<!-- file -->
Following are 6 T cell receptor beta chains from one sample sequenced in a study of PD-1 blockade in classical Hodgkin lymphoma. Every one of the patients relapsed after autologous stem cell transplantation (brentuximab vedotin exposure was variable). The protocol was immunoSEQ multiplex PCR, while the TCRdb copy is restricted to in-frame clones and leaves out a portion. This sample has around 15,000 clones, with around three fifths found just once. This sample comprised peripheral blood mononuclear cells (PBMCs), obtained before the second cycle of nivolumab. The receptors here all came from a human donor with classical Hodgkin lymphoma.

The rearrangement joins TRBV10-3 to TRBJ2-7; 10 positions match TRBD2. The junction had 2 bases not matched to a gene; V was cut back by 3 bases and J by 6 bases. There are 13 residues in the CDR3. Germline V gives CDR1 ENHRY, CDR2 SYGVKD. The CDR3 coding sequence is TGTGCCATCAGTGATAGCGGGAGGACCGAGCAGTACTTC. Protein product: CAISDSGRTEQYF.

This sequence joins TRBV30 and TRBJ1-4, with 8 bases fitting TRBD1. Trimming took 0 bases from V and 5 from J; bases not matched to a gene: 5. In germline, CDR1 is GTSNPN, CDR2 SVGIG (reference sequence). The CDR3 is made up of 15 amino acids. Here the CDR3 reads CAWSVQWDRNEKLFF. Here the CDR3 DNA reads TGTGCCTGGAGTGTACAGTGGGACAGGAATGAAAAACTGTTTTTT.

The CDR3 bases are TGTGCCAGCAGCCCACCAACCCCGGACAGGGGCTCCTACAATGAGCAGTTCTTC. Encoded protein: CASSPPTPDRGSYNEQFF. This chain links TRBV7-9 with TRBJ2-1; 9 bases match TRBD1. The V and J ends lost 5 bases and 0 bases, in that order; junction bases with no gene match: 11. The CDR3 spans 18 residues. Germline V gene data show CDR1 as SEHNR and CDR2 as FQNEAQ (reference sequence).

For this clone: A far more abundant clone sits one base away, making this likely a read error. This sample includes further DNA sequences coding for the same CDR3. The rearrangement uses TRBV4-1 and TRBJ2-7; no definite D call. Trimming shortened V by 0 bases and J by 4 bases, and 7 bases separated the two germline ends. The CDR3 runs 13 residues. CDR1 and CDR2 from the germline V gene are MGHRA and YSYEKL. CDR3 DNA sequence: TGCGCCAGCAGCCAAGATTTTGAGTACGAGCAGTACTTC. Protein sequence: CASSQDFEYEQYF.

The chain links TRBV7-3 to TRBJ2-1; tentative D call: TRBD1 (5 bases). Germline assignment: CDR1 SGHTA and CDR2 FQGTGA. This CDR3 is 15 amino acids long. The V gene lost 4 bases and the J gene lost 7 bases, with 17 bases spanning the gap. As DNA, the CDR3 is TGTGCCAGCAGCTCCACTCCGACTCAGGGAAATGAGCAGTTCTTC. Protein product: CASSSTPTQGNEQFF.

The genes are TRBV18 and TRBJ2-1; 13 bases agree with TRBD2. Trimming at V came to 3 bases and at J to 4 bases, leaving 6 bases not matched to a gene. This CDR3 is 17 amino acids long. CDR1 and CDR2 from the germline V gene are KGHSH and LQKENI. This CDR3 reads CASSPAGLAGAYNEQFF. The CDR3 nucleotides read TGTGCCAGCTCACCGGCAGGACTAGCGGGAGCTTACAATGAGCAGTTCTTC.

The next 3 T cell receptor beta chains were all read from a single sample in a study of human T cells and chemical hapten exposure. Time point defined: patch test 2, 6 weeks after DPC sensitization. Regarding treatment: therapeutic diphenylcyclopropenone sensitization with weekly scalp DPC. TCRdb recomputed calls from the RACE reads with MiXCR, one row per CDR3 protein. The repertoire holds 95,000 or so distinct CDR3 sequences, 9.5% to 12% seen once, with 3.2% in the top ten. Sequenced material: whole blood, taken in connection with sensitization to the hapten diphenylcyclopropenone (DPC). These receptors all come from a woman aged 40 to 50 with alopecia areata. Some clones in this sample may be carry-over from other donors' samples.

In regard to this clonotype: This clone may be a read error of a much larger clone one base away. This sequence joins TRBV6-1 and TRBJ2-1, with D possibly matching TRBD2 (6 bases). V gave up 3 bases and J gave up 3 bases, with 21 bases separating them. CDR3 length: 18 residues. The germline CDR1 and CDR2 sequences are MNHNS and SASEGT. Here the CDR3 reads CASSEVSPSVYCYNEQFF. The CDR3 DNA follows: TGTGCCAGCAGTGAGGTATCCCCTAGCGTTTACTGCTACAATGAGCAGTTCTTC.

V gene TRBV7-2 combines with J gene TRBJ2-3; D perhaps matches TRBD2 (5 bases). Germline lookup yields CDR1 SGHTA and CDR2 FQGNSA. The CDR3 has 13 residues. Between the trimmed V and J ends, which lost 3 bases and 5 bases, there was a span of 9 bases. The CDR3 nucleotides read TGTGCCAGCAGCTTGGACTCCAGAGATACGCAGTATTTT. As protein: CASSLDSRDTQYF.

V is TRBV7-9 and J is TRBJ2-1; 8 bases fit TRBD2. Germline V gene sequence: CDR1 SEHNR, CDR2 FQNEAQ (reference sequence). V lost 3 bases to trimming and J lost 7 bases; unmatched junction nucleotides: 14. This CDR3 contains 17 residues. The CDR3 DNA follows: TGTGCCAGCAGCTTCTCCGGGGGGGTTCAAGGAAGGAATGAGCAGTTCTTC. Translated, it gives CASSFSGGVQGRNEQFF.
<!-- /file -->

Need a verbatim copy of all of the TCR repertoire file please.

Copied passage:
Following are 6 T cell receptor beta chains from one sample sequenced in a study of PD-1 blockade in classical Hodgkin lymphoma. Every one of the patients relapsed after autologous stem cell transplantation (brentuximab vedotin exposure was variable). The protocol was immunoSEQ multiplex PCR, while the TCRdb copy is restricted to in-frame clones and leaves out a portion. This sample has around 15,000 clones, with around three fifths found just once. This sample comprised peripheral blood mononuclear cells (PBMCs), obtained before the second cycle of nivolumab. The receptors here all came from a human donor with classical Hodgkin lymphoma.

The rearrangement joins TRBV10-3 to TRBJ2-7; 10 positions match TRBD2. The junction had 2 bases not matched to a gene; V was cut back by 3 bases and J by 6 bases. There are 13 residues in the CDR3. Germline V gives CDR1 ENHRY, CDR2 SYGVKD. The CDR3 coding sequence is TGTGCCATCAGTGATAGCGGGAGGACCGAGCAGTACTTC. Protein product: CAISDSGRTEQYF.

This sequence joins TRBV30 and TRBJ1-4, with 8 bases fitting TRBD1. Trimming took 0 bases from V and 5 from J; bases not matched to a gene: 5. In germline, CDR1 is GTSNPN, CDR2 SVGIG (reference sequence). The CDR3 is made up of 15 amino acids. Here the CDR3 reads CAWSVQWDRNEKLFF. Here the CDR3 DNA reads TGTGCCTGGAGTGTACAGTGGGACAGGAATGAAAAACTGTTTTTT.

The CDR3 bases are TGTGCCAGCAGCCCACCAACCCCGGACAGGGGCTCCTACAATGAGCAGTTCTTC. Encoded protein: CASSPPTPDRGSYNEQFF. This chain links TRBV7-9 with TRBJ2-1; 9 bases match TRBD1. The V and J ends lost 5 bases and 0 bases, in that order; junction bases with no gene match: 11. The CDR3 spans 18 residues. Germline V gene data show CDR1 as SEHNR and CDR2 as FQNEAQ (reference sequence).

For this clone: A far more abundant clone sits one base away, making this likely a read error. This sample includes further DNA sequences coding for the same CDR3. The rearrangement uses TRBV4-1 and TRBJ2-7; no definite D call. Trimming shortened V by 0 bases and J by 4 bases, and 7 bases separated the two germline ends. The CDR3 runs 13 residues. CDR1 and CDR2 from the germline V gene are MGHRA and YSYEKL. CDR3 DNA sequence: TGCGCCAGCAGCCAAGATTTTGAGTACGAGCAGTACTTC. Protein sequence: CASSQDFEYEQYF.

The chain links TRBV7-3 to TRBJ2-1; tentative D call: TRBD1 (5 bases). Germline assignment: CDR1 SGHTA and CDR2 FQGTGA. This CDR3 is 15 amino acids long. The V gene lost 4 bases and the J gene lost 7 bases, with 17 bases spanning the gap. As DNA, the CDR3 is TGTGCCAGCAGCTCCACTCCGACTCAGGGAAATGAGCAGTTCTTC. Protein product: CASSSTPTQGNEQFF.

The genes are TRBV18 and TRBJ2-1; 13 bases agree with TRBD2. Trimming at V came to 3 bases and at J to 4 bases, leaving 6 bases not matched to a gene. This CDR3 is 17 amino acids long. CDR1 and CDR2 from the germline V gene are KGHSH and LQKENI. This CDR3 reads CASSPAGLAGAYNEQFF. The CDR3 nucleotides read TGTGCCAGCTCACCGGCAGGACTAGCGGGAGCTTACAATGAGCAGTTCTTC.

The next 3 T cell receptor beta chains were all read from a single sample in a study of human T cells and chemical hapten exposure. Time point defined: patch test 2, 6 weeks after DPC sensitization. Regarding treatment: therapeutic diphenylcyclopropenone sensitization with weekly scalp DPC. TCRdb recomputed calls from the RACE reads with MiXCR, one row per CDR3 protein. The repertoire holds 95,000 or so distinct CDR3 sequences, 9.5% to 12% seen once, with 3.2% in the top ten. Sequenced material: whole blood, taken in connection with sensitization to the hapten diphenylcyclopropenone (DPC). These receptors all come from a woman aged 40 to 50 with alopecia areata. Some clones in this sample may be carry-over from other donors' samples.

In regard to this clonotype: This clone may be a read error of a much larger clone one base away. This sequence joins TRBV6-1 and TRBJ2-1, with D possibly matching TRBD2 (6 bases). V gave up 3 bases and J gave up 3 bases, with 21 bases separating them. CDR3 length: 18 residues. The germline CDR1 and CDR2 sequences are MNHNS and SASEGT. Here the CDR3 reads CASSEVSPSVYCYNEQFF. The CDR3 DNA follows: TGTGCCAGCAGTGAGGTATCCCCTAGCGTTTACTGCTACAATGAGCAGTTCTTC.

V gene TRBV7-2 combines with J gene TRBJ2-3; D perhaps matches TRBD2 (5 bases). Germline lookup yields CDR1 SGHTA and CDR2 FQGNSA. The CDR3 has 13 residues. Between the trimmed V and J ends, which lost 3 bases and 5 bases, there was a span of 9 bases. The CDR3 nucleotides read TGTGCCAGCAGCTTGGACTCCAGAGATACGCAGTATTTT. As protein: CASSLDSRDTQYF.

V is TRBV7-9 and J is TRBJ2-1; 8 bases fit TRBD2. Germline V gene sequence: CDR1 SEHNR, CDR2 FQNEAQ (reference sequence). V lost 3 bases to trimming and J lost 7 bases; unmatched junction nucleotides: 14. This CDR3 contains 17 residues. The CDR3 DNA follows: TGTGCCAGCAGCTTCTCCGGGGGGGTTCAAGGAAGGAATGAGCAGTTCTTC. Translated, it gives CASSFSGGVQGRNEQFF.